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US Forest Service Research & Development
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  • US Forest Service Research & Development
  • 1400 Independence Ave., SW
  • Washington, D.C. 20250-0003
  • 800-832-1355
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Ashley Steel

Ashley Steel

Supervisory Mathematical Statistician
400 N 34th St., Suite 201
Seattle
Washington
United States
98103-8600

Phone: 206-732-7823
Contact Ashley Steel


Current Research

My research explores the role of variability in ecological systems. Currently I am working on a series of projects to understand and predict water temperature patterns in rivers.  I maintain a monitoring array of water temperature sensors on the Snoqualmie River that have been recording data every 30-min for over six years and have been conducting experiments on the role of temperature fluctuations in early Chinook salmon life history.  We apply spatial stream network models to understand what might be driving observed patterns of river temperature and to make predictions about facets of the thermal regime that matter to the fish, either in unmeasured parts of the river network or in the future.  We are now collecting water samples for stable isotope analyses that will explore how the source of water, rain versus snow, is distributed on the network, how the distribution shifts by season, and how it may be altered with changing patterns of precipitation.

Research Interests

  • Water temperature on river networks
  • Landscape influences on rivers
  • Communicating statistics and uncertainty
  • Science and statistics education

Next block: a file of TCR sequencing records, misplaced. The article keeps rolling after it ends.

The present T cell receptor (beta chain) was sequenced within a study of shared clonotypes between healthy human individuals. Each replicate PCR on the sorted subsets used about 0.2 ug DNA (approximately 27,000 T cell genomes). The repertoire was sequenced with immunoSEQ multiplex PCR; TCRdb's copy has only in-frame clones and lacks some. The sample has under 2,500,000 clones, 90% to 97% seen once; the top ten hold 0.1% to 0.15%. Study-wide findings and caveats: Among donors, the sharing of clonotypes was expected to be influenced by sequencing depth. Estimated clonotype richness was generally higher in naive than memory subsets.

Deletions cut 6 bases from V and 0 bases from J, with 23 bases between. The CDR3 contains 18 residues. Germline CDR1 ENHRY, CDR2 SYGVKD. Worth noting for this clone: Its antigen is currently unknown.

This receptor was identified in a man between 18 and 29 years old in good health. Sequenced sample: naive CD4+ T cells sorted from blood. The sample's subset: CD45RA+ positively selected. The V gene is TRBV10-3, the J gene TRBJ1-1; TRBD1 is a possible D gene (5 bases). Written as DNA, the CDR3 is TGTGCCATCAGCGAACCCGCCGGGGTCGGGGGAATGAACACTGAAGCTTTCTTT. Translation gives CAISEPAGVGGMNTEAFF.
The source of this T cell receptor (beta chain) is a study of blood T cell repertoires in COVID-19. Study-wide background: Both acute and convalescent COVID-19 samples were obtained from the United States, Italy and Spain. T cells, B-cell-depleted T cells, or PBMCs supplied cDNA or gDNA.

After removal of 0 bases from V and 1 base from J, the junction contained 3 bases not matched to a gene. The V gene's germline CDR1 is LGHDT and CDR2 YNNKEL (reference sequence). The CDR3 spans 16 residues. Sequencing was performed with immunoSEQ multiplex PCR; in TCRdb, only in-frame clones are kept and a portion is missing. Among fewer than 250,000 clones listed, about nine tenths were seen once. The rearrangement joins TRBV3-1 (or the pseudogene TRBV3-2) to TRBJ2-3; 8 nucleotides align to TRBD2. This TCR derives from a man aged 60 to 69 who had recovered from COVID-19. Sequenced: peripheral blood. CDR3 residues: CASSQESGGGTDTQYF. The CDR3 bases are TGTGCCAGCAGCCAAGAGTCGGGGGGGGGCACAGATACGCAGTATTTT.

Past Research

My past research has included wavelet decomposition to quantify complex thermal regimes and establish the effects of dams on water temperature, the use of model sensitivity analysis on a complex salmon habitat model used in salmon recovery planning, development of a scenario-based decision-support tool that outputs spatially-explicit tradeoffs across river restoration strategies, and the linkage of landscapes to salmon distribution across watersheds.

Why This Research is Important

Variability is a fundamental element of ecological systems. Understanding how human actions might reduce or increase variability in, for example, river temperatures, is essential for informed watershed management. By quantifying and communicating uncertainty or variability in model output, scientists and managers can better understand the range of potential outcomes and the likelihood of particular desired or undesired results.

Education

  • University of Washington, Ph.D. Quantitative Ecology 1999
  • University of Washington, M.S. Statistics 1996
  • University of Washington, M.S. River Ecology 1993
  • Duke University, B.S. Sociology 1988

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Last updated on : 05/02/2018